Tuesday, February 26, 2013

Raw #86 - November 14th, 1994

Another Savage-less Raw is upon us, this time featuring Ted DiBiase on commentary. The 123 Kid is already in the ring as the show begins, waiting for opponent Bob Backlund to arrive. When the former WWWF champion does enter the ring, he is immediately backed into the corner and it with a series of kicks by the Kid, including the quickest Maneuver (#1 - roundhouse kick) in the history of Raw (delivered less than a minute into the program). Backlund sells in comical fashion.
The Kid whips Backlund from corner to corner and nearly pins the veteran with a backslide before hitting another spinning kick and putting him in a short-arm scissor. Vince praises the Kid, who represents the New Generation by combining the best aspects of the old guard with High-Flying, High-Risk Maneuvers (#2). Backlund keeps rolling over to attempt a schoolboy but the Kid rolls through each time to bring Bob back to the mat. Of course, when you've got Backlund in the short-arm scissors, it's just a matter of time before he lifts you off the ground and gets you on his shoulders, and tonight is no exception. He sets the Kid onto the top turnbuckle and... well, I don't know what comes next. Every copy of this match on the internet skips ahead, apparently because 18 years ago, somebody accidentally pressed "pause" while recording. The next thing we see is Backlund delivering a forearm to the Kid and knocking him to the mat. Backlund starts working Kid's arm, likely as a set-up for the chicken wing, as Raw goes to commercials.

Bob has the 123 Kid in a hammerlock when Raw returns, then stalks the Kid in preparation for the chicken wing. When he goes for the hold, the Kid ducks and starts to put the hold on Bob. Backlund reverses it with a hammerlock, which his opponent breaks by reaching the ropes. The Kid then hits more kicks on the former champion. Vince notes that the Kid's left arm and shoulder are hurting, which is unusual in that announcers are not supposed to mention which side of the body is being worked (since it is almost always the left side). The Kid then mounts the top turnbuckle for another High-Risk Maneuver (#3 - splash) while the cameraman decides to zoom in on his butt. Backlund moves out of the way, then gets the crazy look in his eyes. DiBiase compares him to a cat stalking his prey, which is exactly what Backlund looks like (only with much less body hair, of course). He locks in his finisher on the Kid, who quickly submits, but the #1 contender refuses to break the hold until Bret Hart enters the ring. A swarm of officials try to separate the two Survivor Series opponents until Bob puts Bret in the crossface, only to release him. "I am a convivial individual," says Bob on the mic. "I could have been very truculent to right there!" Instead, he merely reminded Bret of what the hold feels like. As Backlund heads backstage, Bret runs after him, takes him down, and puts the sharpshooter on Backlund, then quickly releases him. The Hitman grabs the mic and tells Backlund that at "the Survivor Series," he won't let him out of the sharpshooter. Unfortunately for Bret (and perhaps Bob), Backlund's cornerman Owen Hart doesn't give a flying head scissors about the challenger's well-being.
Vince is confident that Bret will win at next Wednesday's pay-per-view, but Ted DiBiase thinks that, like George Foreman's recent victory, the 45-year-old will regain the heavyweight title. By the way, who keeps inviting Macho Man's old rivals to the announce desk? First it was his Memphis adversary Jerry Lawler, now it's the man Randy beat for his first WWF title. Who's next, the Ultimate Warrior as guest commentator? Oh please, Vince, make that happen!

Mabel heads to the ring, again without tag team partner Mo, who has been sidelined with an injury. Mabel and Oscar rap together about their Survivor Series. Mabel has arguably better rhythm than Oscar, but unfortunately his voice is two octaves too low to be heard by normal human ears. Mabel gets ready "to lock up with his opponent, the Blue Phantom," according to Vince, despite the fact that David Heath's ring gear and mask are clearly black. DiBiase, rather than correcting the color-blind McMahon, tells the same "guts" joke about Mabel and Guts & Glory that I have been making for the past few posts. Mabel suplexes the Phantom, which I always point out is a bad move for a big man. Ted DiBiase compares Mabel to a Barney balloon at a parade. Mabel wins with a sidewalk slam.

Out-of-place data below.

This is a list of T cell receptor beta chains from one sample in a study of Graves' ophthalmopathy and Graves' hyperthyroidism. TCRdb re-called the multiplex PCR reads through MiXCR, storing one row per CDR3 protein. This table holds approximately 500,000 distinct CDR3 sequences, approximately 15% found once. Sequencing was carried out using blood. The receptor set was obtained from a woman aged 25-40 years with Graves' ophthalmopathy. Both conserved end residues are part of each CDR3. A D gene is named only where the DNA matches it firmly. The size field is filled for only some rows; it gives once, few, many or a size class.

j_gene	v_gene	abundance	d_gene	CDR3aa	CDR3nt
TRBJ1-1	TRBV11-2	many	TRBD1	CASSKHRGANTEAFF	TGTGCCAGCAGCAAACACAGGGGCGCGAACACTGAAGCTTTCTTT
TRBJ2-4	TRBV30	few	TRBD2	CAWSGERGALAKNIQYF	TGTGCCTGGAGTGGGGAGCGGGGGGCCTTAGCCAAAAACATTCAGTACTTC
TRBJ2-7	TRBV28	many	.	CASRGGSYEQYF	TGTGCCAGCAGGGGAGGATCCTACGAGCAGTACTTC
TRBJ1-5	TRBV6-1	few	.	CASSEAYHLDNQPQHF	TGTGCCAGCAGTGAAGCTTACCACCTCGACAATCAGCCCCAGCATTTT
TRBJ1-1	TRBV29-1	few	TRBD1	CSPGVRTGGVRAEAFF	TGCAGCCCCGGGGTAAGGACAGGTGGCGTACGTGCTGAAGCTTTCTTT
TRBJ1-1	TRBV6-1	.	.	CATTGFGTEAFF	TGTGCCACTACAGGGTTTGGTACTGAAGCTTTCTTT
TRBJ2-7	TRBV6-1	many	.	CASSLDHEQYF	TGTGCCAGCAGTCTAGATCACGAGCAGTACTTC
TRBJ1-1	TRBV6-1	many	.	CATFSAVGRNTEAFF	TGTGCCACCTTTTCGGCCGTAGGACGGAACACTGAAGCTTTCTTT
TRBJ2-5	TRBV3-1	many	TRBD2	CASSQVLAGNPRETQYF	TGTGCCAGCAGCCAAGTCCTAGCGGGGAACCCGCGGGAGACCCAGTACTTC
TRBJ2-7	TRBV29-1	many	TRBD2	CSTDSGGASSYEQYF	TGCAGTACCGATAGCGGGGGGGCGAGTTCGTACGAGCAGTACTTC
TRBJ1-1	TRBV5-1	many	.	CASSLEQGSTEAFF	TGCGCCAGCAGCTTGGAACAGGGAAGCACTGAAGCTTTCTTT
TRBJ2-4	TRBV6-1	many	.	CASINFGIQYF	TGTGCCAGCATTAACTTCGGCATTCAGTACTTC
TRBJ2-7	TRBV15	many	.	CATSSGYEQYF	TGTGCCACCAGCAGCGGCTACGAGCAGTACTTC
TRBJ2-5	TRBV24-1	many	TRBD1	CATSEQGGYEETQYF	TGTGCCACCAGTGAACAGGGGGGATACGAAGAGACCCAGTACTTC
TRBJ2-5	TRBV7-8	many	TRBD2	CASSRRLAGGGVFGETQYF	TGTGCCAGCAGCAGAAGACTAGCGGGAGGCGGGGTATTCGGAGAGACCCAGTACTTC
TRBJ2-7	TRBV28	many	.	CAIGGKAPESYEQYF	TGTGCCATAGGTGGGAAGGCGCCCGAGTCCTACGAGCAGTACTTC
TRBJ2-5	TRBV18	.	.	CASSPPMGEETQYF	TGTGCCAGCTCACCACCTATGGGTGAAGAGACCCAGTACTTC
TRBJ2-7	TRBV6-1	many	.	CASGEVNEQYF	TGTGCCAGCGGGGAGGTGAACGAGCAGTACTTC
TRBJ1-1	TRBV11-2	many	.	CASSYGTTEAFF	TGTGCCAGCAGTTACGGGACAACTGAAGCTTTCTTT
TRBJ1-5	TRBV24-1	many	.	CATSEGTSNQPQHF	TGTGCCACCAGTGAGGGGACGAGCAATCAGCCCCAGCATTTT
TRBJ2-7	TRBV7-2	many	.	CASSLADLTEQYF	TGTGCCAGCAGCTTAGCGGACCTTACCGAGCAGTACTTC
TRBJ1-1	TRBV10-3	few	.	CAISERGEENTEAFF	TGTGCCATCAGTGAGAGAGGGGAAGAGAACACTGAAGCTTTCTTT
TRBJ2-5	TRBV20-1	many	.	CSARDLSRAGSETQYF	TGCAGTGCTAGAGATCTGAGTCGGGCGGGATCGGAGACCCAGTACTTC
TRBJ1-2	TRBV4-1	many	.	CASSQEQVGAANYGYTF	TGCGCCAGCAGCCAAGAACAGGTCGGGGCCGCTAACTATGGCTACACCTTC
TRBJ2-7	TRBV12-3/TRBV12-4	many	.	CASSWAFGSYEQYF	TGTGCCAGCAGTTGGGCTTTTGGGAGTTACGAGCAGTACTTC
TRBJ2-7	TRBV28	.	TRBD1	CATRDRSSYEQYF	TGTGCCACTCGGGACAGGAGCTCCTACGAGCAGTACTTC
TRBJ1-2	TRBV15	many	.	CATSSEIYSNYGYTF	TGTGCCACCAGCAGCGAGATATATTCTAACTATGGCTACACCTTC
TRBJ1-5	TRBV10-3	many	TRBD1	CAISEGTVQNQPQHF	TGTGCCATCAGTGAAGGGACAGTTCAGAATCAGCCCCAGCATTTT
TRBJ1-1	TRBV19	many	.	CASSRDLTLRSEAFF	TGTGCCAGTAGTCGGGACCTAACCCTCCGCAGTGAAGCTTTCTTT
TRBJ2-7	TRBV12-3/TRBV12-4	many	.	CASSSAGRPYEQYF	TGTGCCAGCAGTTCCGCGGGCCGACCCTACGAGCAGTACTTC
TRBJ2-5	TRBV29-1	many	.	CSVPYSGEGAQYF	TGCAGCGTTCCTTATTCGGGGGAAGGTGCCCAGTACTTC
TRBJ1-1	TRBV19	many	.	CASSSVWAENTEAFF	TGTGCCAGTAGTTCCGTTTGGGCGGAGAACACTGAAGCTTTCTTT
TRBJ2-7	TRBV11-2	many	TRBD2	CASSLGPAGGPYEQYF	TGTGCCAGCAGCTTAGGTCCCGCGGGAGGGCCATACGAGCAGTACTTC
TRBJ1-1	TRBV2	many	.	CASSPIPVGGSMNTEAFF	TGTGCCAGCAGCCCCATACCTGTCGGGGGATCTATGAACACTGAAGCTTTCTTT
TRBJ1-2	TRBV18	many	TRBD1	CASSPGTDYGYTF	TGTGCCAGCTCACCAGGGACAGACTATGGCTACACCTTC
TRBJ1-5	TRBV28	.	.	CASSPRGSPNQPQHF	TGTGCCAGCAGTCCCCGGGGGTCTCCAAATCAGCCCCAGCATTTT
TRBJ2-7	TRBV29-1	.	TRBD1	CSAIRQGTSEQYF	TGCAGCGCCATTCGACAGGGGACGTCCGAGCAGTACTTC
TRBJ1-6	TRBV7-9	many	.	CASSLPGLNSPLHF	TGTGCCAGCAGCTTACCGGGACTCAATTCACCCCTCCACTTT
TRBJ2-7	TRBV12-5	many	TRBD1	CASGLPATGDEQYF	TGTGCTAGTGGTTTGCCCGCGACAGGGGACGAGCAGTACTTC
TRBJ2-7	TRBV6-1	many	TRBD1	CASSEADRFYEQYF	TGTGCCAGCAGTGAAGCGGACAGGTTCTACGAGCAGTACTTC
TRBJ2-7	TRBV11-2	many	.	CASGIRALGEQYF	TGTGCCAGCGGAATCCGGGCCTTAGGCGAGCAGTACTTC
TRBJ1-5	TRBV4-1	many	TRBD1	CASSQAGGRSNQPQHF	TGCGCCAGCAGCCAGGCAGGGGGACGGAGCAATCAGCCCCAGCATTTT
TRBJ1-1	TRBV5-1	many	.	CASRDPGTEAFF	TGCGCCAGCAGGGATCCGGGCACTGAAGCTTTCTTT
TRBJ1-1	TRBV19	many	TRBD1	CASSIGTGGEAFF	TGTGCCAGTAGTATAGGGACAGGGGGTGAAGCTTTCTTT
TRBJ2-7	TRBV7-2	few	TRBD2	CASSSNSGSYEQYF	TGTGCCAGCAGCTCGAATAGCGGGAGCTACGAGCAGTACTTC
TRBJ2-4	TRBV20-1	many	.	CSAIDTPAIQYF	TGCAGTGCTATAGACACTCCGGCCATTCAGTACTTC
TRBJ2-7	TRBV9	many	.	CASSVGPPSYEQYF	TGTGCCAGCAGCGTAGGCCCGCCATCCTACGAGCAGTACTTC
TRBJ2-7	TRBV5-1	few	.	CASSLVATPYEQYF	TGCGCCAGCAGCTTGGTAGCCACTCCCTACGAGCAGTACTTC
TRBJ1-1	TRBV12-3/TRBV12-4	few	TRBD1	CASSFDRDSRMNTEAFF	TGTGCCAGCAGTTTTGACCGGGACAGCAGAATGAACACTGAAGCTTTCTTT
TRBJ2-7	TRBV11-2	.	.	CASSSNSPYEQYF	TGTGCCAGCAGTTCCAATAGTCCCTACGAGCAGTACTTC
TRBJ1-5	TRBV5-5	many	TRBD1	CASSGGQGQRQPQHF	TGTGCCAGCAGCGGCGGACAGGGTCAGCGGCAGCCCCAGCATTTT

Jeff Jarrett faces Gary Sabaugh, the man known elsewhere as The Italion Stallion, but first, he takes the microphone to once again to tell the fans that he is the world's greatest singer, entertainer, and wrestler, in case they had never seen his gimmick or vignettes in the past eight months. Speaking of singers, says Vince, Sonny Bono is going to be a congressman. This is a few years before Bono's untimely death, which would lead his greedy family to lobby Congress to extend copyrights so that they can leech off Sonny's music royalties for 85 more years rather than 75. This also means that I won't be able to legally download Double J's "Ain't I Great" until 85 years after Jarrett's death. Ted thinks it's great that Sonny Bono is in the House of Representatives so that The Million Dollar Man can bribe him. DiBiase may be joking here, but his off-hand remarks would land Sonny in a congressional hearing on corruption. I made that last part up, but the rest is true. Jarrett starts to strut in the ring, giving Sabaugh an opening to mount some offense. In Ric Flair style, Jarrett drops to his knees and begs him off, then pulls him by the tights into the corner for a Clever Maneuver (#4). Double J would be the worst Flair wannabe until The Miz (though at least Jeff knows how to apply a Figure Four). The Stallion nearly scores a pin anyway with a sunset flip, but Jarrett starts working over Sabaugh's leg to set up for the Figure Four, propping the leg up onto the first rope and crashing down on it, anus-first. Sabaugh again manages a near-fall off a surprise pin, this time a small package, but Jarrett escapes and tells him never to do that again. Jarrett grabs Sabaugh's leg, forcing the Stallion onto one foot, from which he telegraphs his next Maneuver (#5), which Vince calls a Desperation Maneuver (#6 - enziguiri kick) that Jeff dodges. Double J works the legs before locking in the Figure Four for the submission victory. Jarrett may not have beaten Razor Ramon or Billy Ray Cyrus, but this is one "Italian guy" that Double J can smack around.